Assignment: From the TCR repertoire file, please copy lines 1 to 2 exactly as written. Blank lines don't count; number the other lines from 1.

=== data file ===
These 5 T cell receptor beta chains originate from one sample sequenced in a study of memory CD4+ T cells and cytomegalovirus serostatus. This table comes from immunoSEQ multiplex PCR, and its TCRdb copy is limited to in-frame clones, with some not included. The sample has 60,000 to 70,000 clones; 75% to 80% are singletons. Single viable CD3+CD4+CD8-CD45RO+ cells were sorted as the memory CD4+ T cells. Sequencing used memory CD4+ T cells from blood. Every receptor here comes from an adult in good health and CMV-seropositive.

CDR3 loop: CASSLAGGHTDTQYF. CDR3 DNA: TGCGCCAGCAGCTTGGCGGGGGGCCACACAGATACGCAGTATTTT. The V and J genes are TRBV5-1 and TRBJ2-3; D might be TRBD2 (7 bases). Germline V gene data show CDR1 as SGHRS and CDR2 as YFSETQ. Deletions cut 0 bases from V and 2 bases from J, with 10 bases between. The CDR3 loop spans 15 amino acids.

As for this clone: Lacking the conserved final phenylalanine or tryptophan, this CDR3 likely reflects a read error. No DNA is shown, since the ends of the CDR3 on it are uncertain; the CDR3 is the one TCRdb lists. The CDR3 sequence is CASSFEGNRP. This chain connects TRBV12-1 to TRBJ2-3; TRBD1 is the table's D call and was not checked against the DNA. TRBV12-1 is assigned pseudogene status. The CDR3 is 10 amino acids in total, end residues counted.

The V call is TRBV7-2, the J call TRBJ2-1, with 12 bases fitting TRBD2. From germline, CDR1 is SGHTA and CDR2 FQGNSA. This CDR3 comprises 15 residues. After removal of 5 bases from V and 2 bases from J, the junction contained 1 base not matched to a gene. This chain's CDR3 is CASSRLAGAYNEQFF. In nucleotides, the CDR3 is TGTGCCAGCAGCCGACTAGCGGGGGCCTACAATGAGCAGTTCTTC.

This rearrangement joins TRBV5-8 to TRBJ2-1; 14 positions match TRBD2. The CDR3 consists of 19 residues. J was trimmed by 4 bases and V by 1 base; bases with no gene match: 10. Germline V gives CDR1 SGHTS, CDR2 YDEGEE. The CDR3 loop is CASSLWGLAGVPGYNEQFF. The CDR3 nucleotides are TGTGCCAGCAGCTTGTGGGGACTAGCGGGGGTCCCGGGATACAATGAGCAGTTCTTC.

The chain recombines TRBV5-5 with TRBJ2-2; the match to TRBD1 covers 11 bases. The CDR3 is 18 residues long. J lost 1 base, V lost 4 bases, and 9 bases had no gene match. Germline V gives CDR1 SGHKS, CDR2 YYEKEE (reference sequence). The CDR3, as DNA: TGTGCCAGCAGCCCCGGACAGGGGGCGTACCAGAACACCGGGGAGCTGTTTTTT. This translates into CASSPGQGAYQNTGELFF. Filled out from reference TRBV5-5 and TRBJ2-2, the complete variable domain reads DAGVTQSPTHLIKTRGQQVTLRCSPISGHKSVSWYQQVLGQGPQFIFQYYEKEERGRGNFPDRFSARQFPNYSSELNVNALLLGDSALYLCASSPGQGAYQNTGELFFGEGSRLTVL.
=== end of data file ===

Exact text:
These 5 T cell receptor beta chains originate from one sample sequenced in a study of memory CD4+ T cells and cytomegalovirus serostatus. This table comes from immunoSEQ multiplex PCR, and its TCRdb copy is limited to in-frame clones, with some not included. The sample has 60,000 to 70,000 clones; 75% to 80% are singletons. Single viable CD3+CD4+CD8-CD45RO+ cells were sorted as the memory CD4+ T cells. Sequencing used memory CD4+ T cells from blood. Every receptor here comes from an adult in good health and CMV-seropositive.

CDR3 loop: CASSLAGGHTDTQYF. CDR3 DNA: TGCGCCAGCAGCTTGGCGGGGGGCCACACAGATACGCAGTATTTT. The V and J genes are TRBV5-1 and TRBJ2-3; D might be TRBD2 (7 bases). Germline V gene data show CDR1 as SGHRS and CDR2 as YFSETQ. Deletions cut 0 bases from V and 2 bases from J, with 10 bases between. The CDR3 loop spans 15 amino acids.